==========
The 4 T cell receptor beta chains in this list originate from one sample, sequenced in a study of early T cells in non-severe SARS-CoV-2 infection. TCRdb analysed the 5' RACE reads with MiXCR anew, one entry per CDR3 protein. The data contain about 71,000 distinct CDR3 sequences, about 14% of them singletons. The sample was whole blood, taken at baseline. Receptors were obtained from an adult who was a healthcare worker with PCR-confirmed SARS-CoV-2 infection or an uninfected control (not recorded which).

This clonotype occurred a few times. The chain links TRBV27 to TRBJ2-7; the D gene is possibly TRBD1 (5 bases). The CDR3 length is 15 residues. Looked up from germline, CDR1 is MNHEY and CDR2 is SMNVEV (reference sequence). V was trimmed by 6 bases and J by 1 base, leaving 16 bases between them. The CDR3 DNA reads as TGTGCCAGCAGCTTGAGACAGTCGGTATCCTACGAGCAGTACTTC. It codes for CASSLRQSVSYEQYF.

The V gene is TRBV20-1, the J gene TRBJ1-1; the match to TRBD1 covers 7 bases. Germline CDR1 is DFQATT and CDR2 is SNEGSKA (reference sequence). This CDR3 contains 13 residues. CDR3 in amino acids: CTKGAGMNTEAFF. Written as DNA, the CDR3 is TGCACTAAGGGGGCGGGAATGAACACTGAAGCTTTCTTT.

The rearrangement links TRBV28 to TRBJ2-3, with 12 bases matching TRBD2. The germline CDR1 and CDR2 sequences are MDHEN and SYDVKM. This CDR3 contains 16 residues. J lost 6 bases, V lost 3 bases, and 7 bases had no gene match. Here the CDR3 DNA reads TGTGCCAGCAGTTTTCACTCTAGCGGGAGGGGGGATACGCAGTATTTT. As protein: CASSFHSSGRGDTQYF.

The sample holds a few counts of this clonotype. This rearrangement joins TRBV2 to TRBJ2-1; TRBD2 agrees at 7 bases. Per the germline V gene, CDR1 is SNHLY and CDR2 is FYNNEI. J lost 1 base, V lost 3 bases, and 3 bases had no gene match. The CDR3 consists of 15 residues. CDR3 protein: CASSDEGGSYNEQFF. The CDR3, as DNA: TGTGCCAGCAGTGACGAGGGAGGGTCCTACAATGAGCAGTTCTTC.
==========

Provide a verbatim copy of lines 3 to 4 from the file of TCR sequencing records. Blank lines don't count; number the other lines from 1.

The V gene is TRBV20-1, the J gene TRBJ1-1; the match to TRBD1 covers 7 bases. Germline CDR1 is DFQATT and CDR2 is SNEGSKA (reference sequence). This CDR3 contains 13 residues. CDR3 in amino acids: CTKGAGMNTEAFF. Written as DNA, the CDR3 is TGCACTAAGGGGGCGGGAATGAACACTGAAGCTTTCTTT.

The rearrangement links TRBV28 to TRBJ2-3, with 12 bases matching TRBD2. The germline CDR1 and CDR2 sequences are MDHEN and SYDVKM. This CDR3 contains 16 residues. J lost 6 bases, V lost 3 bases, and 7 bases had no gene match. Here the CDR3 DNA reads TGTGCCAGCAGTTTTCACTCTAGCGGGAGGGGGGATACGCAGTATTTT. As protein: CASSFHSSGRGDTQYF.